From Publishers Weekly
The timeless truths of war--the slaughter of civilians, atrocities condoned, legions of refugees--are related with near-documentary realism in this powerful novel of the Korean War. Told in the form of a journal kept by Rafe Buenrostro, a Mexican-American soldier from Texas, it also portrays the social dynamics of this particular conflict. Through his protagonist's voice, Hinojosa ( Rites and Witnesses ; Partners in Crime ) draws on his own experience in Korea to reveal the racism that Mexican-Americans faced from fellow soldiers. Buenrostro's tense, fragmentary diary entries expose combat's seamy underside: black troops kept in segregated units (though they would later fight alongside whites); thousands of Korean civilians shot to death in unacknowledged barbarism; Marines massacred after being issued old, inaccurate survey maps; napalm and fragmentation bombs giving an eerie foretaste of Vietnam. As the corpses pile up, those left standing begin to fear they will go crazy: one lieutenant does snap, committing suicide. Though his diary entries preclude developing a plot in the conventional sense, Hinojosa gives us a graphic picture of the unchanging face of war--raw, gritty and inhumane.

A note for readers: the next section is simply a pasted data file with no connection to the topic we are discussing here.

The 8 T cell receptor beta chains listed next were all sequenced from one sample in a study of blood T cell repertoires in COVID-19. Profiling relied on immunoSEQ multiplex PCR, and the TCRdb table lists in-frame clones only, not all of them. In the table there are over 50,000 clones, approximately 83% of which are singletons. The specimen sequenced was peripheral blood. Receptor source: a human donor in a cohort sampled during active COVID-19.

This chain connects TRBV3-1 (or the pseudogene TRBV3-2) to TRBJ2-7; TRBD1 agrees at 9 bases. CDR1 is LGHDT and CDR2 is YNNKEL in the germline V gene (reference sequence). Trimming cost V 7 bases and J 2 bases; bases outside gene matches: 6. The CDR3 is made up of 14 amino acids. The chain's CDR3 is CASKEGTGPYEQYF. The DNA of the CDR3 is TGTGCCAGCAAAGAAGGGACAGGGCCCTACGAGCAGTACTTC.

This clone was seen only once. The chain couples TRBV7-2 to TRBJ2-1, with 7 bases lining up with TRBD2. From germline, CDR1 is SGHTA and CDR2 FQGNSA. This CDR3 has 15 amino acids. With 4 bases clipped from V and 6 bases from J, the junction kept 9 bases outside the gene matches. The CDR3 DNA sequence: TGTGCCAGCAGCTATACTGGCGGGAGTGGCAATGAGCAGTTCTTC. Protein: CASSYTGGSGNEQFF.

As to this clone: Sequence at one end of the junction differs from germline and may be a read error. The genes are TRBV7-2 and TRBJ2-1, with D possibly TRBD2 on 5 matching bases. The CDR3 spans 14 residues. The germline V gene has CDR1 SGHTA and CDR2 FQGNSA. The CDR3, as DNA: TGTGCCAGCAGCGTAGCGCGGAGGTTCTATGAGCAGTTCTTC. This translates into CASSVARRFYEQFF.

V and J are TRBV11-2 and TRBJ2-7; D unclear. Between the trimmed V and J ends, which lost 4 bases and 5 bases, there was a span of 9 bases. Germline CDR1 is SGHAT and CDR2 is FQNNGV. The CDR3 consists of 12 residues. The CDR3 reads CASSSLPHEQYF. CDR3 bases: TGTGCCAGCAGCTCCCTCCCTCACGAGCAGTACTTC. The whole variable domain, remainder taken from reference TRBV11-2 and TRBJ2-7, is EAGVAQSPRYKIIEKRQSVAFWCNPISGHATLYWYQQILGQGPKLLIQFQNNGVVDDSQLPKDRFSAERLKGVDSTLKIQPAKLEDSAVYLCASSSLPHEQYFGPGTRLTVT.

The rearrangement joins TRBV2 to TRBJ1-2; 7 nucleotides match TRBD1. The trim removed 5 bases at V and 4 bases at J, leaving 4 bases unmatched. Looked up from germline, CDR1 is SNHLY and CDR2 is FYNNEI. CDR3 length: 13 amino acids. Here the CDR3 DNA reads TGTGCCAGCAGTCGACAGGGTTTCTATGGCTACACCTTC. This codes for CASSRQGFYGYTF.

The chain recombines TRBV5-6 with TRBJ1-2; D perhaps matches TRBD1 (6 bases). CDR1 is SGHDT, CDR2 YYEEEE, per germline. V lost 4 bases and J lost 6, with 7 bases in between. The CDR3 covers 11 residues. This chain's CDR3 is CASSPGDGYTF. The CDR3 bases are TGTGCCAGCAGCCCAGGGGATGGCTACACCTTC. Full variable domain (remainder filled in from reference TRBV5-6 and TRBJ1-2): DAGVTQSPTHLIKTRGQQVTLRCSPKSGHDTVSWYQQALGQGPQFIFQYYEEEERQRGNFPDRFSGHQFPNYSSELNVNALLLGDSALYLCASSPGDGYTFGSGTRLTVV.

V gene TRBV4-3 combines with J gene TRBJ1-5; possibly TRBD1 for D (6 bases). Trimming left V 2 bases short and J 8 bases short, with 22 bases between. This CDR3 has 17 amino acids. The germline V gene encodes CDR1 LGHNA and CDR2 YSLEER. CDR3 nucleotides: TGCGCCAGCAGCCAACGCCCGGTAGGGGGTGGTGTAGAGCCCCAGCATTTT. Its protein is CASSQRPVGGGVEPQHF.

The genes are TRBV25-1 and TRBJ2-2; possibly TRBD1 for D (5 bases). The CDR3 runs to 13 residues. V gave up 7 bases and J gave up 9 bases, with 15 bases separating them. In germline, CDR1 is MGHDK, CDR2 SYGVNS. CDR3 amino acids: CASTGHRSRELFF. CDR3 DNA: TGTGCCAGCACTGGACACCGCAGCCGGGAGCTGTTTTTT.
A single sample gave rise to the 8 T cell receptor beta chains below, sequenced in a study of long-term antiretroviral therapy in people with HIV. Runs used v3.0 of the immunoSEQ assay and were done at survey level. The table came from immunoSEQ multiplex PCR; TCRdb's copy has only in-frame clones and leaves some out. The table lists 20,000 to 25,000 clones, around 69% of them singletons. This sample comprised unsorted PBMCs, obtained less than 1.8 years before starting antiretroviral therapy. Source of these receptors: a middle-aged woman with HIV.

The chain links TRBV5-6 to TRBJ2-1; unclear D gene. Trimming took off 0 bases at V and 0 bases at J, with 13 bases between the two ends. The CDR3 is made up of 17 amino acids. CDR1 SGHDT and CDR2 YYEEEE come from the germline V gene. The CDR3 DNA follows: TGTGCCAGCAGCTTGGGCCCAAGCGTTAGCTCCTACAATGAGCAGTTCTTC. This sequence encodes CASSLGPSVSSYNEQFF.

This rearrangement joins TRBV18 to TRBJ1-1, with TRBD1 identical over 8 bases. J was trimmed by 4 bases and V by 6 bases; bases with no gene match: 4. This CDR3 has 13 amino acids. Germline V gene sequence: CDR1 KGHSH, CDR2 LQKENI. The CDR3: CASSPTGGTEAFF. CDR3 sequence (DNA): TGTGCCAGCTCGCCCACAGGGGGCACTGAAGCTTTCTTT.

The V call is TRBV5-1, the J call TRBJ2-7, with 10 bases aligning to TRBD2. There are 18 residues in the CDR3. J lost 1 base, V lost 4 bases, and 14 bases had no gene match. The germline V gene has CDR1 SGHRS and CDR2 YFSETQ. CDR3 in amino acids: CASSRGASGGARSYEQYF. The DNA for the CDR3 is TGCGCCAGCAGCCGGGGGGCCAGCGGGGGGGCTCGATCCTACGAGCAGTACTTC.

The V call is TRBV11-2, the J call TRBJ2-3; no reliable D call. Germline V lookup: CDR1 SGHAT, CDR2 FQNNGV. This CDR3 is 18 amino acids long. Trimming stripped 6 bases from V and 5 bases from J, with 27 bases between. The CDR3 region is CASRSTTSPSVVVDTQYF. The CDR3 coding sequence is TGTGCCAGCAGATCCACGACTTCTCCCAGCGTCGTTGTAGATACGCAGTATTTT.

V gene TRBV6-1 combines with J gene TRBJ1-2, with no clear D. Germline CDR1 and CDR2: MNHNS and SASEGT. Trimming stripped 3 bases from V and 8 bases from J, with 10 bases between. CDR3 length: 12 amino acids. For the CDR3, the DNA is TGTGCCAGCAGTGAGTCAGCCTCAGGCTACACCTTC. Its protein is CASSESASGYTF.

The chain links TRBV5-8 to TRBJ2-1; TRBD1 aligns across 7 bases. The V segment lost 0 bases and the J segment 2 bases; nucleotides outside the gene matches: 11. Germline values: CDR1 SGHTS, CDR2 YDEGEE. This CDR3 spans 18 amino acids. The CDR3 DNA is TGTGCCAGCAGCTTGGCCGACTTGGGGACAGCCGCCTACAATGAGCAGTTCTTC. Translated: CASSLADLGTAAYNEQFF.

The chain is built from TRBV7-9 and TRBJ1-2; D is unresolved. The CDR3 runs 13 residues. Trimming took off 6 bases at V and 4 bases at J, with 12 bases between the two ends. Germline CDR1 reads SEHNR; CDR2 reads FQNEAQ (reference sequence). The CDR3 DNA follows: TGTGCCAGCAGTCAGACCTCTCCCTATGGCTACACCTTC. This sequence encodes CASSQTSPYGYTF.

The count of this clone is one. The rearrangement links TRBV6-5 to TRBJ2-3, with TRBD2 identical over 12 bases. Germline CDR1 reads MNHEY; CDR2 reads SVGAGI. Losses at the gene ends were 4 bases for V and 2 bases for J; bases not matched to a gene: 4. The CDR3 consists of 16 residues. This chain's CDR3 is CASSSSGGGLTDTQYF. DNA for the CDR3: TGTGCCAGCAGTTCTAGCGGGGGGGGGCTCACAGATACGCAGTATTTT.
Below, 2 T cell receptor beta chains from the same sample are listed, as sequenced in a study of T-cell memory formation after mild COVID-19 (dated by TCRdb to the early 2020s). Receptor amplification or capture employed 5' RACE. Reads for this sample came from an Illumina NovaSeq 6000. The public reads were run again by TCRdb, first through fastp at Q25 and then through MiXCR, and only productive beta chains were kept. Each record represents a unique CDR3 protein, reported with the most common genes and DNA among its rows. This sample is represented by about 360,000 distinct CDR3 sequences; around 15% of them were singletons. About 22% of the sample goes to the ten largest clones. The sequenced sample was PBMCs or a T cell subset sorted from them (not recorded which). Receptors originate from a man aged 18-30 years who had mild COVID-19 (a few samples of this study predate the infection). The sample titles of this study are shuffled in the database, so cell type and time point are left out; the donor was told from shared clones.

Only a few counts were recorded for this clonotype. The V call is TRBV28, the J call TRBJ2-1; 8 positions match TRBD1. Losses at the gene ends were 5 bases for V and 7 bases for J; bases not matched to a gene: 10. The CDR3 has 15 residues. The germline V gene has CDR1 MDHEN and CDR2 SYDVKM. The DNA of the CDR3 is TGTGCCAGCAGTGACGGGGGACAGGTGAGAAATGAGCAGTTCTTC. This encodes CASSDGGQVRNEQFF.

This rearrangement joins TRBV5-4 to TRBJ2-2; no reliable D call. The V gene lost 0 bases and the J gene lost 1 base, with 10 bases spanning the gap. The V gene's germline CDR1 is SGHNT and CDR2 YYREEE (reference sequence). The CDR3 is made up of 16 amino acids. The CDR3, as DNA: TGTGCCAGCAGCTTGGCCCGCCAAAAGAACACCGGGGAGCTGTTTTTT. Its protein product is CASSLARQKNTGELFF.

Copyright 1993 Reed Business Information, Inc.
"American literature abounds with war novels, but few are so tersely horrific as The Useless Servant." -- Chicago Tribune